Information for all students interested in Research

I am always looking for smart, enthusiastic, fearless, hard-working students who would like to do some cool research with me.
Broadly speaking I am interested in Combinatorial and Computational Applied Mathematics, but my interests are broad and diverse.

The research projects I give my students are designed to be multi-dimensional and interdisciplinary.
I will require you combining techniques from various areas of mathematics ( convex & discrete geometry,
combinatorics, algebra, topology, optimization, etc.
) My projects are likely inspired or motivated by applications
in computer science, game theory, machine learning, biological imaging, social choice fair-division problems,
assignment/logistic problems, etc.

Here is a sample of research questions I have assigned to students:

- What are good ways to use computers in Mathematics?
- What is the average behavior of an algebraic variety?
- How to select the best choice of parameters for an algorithm?
- What can be said about the geometry of n-player games?
- Can one demonstrate the efficiency of the simplex method?
- Can one develop practical clustering algorithms with provable performance in data?
- Can we develop efficient algorithms for solving special non-linear optimization problems?

Talk to me if any of these sound interesting.

If you are a graduate student considering working with me, I propose you do the following:

A) If you are only in your first year, and you have not passed the prelims, ask me to audit my weekly CACAO seminar.
This will let you check the type of research I do and give you an idea of how I work with students. I have my own
peculiarities and style. E.g., I am fairly demanding with all my students and I expect a weekly report of your research.
Note: I do not take on Ph.D students until after they have passed their prelims exams. I only mentor students if they passed
the prelims by the end of the Spring of their second year at the latest.

B) If you have passed both of your prelims, contact me asap to enroll in my seminar CACAO for credit.
Please do so soon after passing your prelims. Preferably contact me no later than Fall of your second year,
but you must for sure contact me by the Spring of your second year. I will then assign you a small task/project
(usually involving some reading, some thinking, some computing) and will ask you to give one or two presentations
in CACAO. Depending on the outcome, we will both decide how to proceed from there.

If you are an undergraduate student, who wants to do research or write a senior thesis, please contact me at beginning of
your junior year. My requirements are that (a) you are doing well in your upper division courses (>3.3 GPA), (b) you have
completed several upper division math courses completed with A- or better, and (c) that you enjoy mathematics and computers.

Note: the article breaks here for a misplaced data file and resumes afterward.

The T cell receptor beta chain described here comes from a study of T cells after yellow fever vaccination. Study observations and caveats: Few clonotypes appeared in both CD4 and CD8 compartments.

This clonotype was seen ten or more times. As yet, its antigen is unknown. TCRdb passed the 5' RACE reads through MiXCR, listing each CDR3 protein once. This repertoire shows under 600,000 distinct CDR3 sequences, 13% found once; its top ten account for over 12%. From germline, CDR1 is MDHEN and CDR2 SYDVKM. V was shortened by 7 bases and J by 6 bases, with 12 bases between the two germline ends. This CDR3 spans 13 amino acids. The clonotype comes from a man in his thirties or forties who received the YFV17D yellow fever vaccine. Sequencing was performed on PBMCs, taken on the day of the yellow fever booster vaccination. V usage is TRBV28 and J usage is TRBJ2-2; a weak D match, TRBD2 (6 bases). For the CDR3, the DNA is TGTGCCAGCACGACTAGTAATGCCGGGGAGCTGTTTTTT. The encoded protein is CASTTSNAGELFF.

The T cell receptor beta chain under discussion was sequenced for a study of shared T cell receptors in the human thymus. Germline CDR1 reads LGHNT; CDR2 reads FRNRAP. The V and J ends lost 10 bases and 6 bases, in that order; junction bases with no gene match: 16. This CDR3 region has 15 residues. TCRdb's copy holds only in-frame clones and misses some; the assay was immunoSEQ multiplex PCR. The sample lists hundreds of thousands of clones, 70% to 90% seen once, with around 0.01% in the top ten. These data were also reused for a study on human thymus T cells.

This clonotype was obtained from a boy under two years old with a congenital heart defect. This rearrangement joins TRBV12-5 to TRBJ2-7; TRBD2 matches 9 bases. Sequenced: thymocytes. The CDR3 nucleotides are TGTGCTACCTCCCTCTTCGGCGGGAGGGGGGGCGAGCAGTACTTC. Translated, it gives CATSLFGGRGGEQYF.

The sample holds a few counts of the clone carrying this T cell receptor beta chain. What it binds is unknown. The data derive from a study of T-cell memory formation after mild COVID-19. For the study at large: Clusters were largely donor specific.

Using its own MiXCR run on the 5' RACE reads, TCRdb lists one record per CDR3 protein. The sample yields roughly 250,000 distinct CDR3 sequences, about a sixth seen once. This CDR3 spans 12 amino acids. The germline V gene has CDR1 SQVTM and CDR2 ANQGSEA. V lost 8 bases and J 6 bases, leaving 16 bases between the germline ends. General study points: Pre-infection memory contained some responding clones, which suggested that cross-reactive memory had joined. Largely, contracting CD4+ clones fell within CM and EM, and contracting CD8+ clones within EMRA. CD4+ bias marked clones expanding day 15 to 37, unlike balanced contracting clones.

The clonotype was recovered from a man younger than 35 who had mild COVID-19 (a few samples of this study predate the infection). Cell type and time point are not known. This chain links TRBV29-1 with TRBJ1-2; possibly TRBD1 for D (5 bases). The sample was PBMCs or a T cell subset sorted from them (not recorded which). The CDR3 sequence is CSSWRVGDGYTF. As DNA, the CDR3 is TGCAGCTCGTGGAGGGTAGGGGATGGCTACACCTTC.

A relevant reading list:

Here is a list of books I find useful and often recommend for students working with me. Mostly grouped by methodology:

a) Lectures on Polytopes, by G. Ziegler, Graduate texts in Mathematics, vol 152, Springer, Berlin 1995
b) A course on Convexity, by A. Barvinok, Graduate studies in Mathematics, vol. 54, AMS, Providence, 2002
c) Lectures on Discrete Geometry (Springer, May 2002), by Matousek.

a) Enumerative Combinatorics vols. I and II, by R. P. Stanley, Cambridge University Press, Cambridge, 1997.
b) Combinatorics and Commutative Algebra, by R. P. Stanely, second ed., Progress in Mathematics 41, Birkhauser, 1996.
c) Grobner bases and Convex Polytopes, by B. Sturmfels, University texts, AMS, Providence, 1995.
d) Using the Borsuk-Ulam theorem (Lectures on topological methods in combinatorics and geometry) (Springer, April 2003), by Matousek

a) Ideals, Varieties and Algorithms, by D. Cox, J. Little, and D. O'Shea, Undergraduate texts in Mathematics, Springer, second edition 1996.
b) Modern computer Algebra, by J. von zur Gathen and J. Gerhard., Cambridge Univ. Press, Cambridge, 1999.
c) A=B, by M. Petkovsek, H. Wilf, and D. Zeilberger, AK Peters, Wellesley MA, 1996.
d) Computers and Intractability: A Guide to the Theory of NP-Completeness, by M. R. Garey and D. S. Johnson, W. H. Freeman, 1979.

a) Theory of linear and integer programming, by A. Schrijver, Wiley 1998
b) Geometric Algorithms and Combinatorial Optimization, by M. Groetschel, Lovasz, A. Schrijver, Springer-Verlag, 1993.
c) Nonlinear Discrete Optimization, by S. Onn, Zurich Lectures in Advanced Mathematics, European Mathematical Society, 2010.

Younger students, if you want to learn about my research, you can access an elementary exposition of past research at the level of a smart high school student, with some activities even suitable for younger kids. In particular, if you are really curious, you can find there an explanation of the logo appearing in my main web page. As you can see there even in geometry my taste is discrete (as in finite). Indeed, sometimes I can be a VERY discrete mathematician.